Mike Hearn wrote:
On Fri, 21 Oct 2005 15:53:48 +0200, Jakob Ilves wrote:
When I try to run inkscape I get the following message:

inkscape: error while loading shared libraries: libpangocairo-1.0.so.0:
cannot open shared object file: No such file or directory

This has already been raised on the developer list (see the "Static RPM"
thread). It's a problem with the way the binaries were built. You cannot
separately install "libpangocairo" as it's a part of GTK+ 2.8, not a
standalone library. Inkscape does not need GTK+ 2.8, it's what's called a
"bogus dependency", ie the binary is requesting the library but never
actually uses it.
Ok... I'll dig into the archives and read the thread.

I understand that GTK+ 2.8 is a dependency (even if it's bogus) but if it is and I don't have that version (or a later) of GTK+ installed, shouldn't RPM refuse to install inkscape-0.42.2-1.rpm in the first place?
The autopackages do not have this problem as we use special tools that
automatically fix such things. They will probably work for you if the
static RPMs don't. 
I can give it a try and those autopackages will probably work for me... and for those the others I'm trying to recruit to the "Inkscape user community", the RPMs are moot anyway (almost all of them use Windows...).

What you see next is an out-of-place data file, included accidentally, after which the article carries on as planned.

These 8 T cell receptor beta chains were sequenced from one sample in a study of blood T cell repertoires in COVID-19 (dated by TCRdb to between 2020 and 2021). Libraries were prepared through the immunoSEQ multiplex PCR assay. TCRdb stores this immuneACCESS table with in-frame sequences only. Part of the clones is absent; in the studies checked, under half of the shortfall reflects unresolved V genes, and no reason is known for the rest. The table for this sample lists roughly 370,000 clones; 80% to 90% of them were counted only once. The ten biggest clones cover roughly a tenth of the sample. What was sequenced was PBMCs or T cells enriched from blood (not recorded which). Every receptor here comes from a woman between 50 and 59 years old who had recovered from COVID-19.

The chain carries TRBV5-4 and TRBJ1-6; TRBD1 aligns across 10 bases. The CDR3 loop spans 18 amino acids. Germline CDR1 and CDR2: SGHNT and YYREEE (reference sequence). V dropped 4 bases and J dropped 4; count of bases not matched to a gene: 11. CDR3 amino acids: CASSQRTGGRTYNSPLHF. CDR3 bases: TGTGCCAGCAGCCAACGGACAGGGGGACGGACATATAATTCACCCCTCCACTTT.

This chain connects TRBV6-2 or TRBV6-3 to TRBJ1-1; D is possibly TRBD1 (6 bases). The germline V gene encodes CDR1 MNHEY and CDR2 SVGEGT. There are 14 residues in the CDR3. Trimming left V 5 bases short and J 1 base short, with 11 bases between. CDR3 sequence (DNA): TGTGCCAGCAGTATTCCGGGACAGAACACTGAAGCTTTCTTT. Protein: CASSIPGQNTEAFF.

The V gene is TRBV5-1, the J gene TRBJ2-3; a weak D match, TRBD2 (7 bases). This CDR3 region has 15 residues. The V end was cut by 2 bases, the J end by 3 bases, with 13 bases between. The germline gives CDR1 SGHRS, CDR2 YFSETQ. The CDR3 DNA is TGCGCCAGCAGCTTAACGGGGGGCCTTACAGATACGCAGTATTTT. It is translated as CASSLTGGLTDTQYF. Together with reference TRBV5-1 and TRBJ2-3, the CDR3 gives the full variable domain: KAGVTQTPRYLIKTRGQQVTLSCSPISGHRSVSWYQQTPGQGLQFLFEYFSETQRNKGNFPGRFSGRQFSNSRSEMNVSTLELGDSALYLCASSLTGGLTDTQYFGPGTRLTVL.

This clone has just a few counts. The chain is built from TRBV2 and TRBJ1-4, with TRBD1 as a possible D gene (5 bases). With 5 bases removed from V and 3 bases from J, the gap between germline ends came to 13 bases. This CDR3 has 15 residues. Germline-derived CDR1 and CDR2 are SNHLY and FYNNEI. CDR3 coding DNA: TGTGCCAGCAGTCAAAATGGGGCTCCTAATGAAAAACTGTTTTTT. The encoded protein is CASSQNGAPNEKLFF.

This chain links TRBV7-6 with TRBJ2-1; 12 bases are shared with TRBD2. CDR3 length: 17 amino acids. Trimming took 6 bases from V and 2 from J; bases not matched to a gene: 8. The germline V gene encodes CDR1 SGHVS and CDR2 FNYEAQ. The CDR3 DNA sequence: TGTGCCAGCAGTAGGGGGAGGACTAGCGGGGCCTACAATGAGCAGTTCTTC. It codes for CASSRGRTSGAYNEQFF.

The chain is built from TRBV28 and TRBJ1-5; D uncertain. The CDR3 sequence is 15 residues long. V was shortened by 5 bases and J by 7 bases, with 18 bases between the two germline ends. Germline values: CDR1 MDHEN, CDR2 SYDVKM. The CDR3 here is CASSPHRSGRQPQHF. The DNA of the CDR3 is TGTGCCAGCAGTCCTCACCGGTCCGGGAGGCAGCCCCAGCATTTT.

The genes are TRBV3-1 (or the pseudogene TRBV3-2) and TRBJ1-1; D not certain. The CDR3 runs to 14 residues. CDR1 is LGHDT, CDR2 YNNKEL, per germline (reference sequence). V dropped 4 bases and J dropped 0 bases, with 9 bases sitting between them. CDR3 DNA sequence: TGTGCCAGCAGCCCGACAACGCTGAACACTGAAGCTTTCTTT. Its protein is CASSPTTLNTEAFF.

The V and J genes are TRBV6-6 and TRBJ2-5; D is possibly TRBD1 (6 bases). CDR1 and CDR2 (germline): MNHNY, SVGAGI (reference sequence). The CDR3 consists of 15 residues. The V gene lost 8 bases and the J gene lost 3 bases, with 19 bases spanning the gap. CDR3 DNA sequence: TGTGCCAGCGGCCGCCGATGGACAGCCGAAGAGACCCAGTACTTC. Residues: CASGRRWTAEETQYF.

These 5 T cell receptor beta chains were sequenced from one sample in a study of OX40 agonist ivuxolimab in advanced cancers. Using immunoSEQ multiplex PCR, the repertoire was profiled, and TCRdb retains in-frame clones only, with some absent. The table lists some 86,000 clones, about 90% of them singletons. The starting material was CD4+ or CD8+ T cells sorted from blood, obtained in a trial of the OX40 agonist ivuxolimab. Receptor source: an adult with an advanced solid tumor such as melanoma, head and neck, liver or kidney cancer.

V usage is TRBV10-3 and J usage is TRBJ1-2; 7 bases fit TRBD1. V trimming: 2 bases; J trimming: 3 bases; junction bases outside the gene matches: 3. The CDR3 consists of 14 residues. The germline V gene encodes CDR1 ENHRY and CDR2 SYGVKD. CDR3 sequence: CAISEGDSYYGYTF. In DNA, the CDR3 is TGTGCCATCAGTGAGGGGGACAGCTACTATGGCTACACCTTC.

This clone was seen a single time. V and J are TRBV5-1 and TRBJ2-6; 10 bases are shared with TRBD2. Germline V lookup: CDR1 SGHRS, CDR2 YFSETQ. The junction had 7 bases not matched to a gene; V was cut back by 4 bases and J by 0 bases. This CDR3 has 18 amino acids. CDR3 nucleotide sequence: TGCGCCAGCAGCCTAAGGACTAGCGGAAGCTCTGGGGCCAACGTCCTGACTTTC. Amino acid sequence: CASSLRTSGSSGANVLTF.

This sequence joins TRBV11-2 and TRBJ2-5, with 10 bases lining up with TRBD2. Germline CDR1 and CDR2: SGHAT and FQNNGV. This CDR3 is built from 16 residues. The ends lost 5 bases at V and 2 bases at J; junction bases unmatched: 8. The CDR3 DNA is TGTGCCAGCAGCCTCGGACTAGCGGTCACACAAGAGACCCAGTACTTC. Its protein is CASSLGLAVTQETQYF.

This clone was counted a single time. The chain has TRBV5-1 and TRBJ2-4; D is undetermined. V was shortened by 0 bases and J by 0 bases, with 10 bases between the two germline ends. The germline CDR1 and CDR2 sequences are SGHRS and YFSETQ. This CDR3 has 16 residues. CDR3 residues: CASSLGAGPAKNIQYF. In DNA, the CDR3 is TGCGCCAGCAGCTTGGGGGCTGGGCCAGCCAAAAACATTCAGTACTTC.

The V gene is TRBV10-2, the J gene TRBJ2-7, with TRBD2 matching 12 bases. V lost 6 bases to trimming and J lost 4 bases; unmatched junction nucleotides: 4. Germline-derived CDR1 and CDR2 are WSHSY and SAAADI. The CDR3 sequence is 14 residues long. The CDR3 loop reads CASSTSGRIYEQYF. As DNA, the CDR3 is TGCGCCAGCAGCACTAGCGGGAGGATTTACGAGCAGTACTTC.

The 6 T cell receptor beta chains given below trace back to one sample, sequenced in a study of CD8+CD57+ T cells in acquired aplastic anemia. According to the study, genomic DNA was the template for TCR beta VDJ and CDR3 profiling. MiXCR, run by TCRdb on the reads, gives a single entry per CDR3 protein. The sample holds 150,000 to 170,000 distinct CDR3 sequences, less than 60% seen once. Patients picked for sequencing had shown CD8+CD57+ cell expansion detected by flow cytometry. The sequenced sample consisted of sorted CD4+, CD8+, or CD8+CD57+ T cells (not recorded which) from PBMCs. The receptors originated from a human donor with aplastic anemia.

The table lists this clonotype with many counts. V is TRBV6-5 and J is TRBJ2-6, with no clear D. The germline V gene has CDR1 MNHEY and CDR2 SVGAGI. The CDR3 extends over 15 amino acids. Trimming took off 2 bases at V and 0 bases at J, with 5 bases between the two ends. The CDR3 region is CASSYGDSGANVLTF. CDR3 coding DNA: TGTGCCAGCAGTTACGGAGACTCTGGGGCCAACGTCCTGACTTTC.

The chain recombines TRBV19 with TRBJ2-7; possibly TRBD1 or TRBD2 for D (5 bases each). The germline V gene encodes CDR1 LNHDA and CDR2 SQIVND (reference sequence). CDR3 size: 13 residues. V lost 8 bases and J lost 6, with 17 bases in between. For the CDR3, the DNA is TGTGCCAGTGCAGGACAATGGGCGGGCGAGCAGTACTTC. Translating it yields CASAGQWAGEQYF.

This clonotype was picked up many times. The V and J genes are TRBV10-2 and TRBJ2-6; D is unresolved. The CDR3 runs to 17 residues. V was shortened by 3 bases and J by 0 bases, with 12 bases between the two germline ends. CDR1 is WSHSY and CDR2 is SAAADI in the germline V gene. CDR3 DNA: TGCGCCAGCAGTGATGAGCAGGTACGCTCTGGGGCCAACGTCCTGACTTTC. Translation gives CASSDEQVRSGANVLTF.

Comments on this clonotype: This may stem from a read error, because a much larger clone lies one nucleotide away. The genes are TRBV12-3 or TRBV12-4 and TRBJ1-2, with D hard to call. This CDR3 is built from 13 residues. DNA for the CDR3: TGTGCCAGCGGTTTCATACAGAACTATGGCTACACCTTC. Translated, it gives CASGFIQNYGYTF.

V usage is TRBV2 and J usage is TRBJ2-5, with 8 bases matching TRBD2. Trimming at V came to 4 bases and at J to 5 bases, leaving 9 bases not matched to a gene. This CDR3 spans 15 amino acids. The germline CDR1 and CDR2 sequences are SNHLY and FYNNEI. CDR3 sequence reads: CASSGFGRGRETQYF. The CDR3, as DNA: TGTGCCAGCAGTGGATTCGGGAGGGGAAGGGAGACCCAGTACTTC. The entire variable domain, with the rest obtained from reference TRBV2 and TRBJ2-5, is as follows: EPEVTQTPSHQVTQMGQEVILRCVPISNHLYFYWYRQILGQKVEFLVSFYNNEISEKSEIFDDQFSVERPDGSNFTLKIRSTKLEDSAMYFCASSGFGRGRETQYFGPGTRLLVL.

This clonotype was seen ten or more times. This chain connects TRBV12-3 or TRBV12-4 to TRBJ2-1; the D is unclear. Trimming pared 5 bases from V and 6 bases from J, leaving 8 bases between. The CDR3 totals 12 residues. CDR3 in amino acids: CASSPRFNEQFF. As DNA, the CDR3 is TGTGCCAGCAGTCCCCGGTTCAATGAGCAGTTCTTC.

In the long run it is very valuable to have a reliable RPM distribution, for many reasons.  One is that the rpm packaging technology, with warts and all, is well known to a large portion of the user community so if that distribution format is available and works, more users will be able to use the product.  I also assume that Inkscape eventually will be included in future distributions of Redhat, Fedora, Mandrake etc and both on their installation media as well as in their update services all software is made available as RPMs.  But at the time we have Inkscape 1.0 out, I assume that Redhat and co will ensure that RPMs are made available from them that work with their distributions.
The Inkscape project actually cares a *great* deal about installability,
far more than many open source projects do. Packages are tested before
release and new dependencies are carefully considered. Please do not blame
Inkscape for the fact that RPM is not a suitable technology for
multi-distribution installs.

Understood.  However, from my experiences trying to install the 0.42.2-1 RPM, it was not particularly obvious that it was RPM's unsuitability for multi-distribution installs that was the cause to the problem.  One reason for that is that for other open-source packages I've used, the precompiled RPMs have worked without any issues on my Linux laptop: either they accepted to install and then the product worked or they detected an unresolved dependency, reported that and aborted the install.  I never ran into a situation where the product RPM installed and then the product refused to run.
thanks -mike
My apologizes for sounding a bit cranky.  Keep up the good work!  I'll give the autopackages a try.

Best regards

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Jakob Ilves, jakob.ilves@oracle.com
AIM ID: illviljans , Yahoo IM ID: illvilja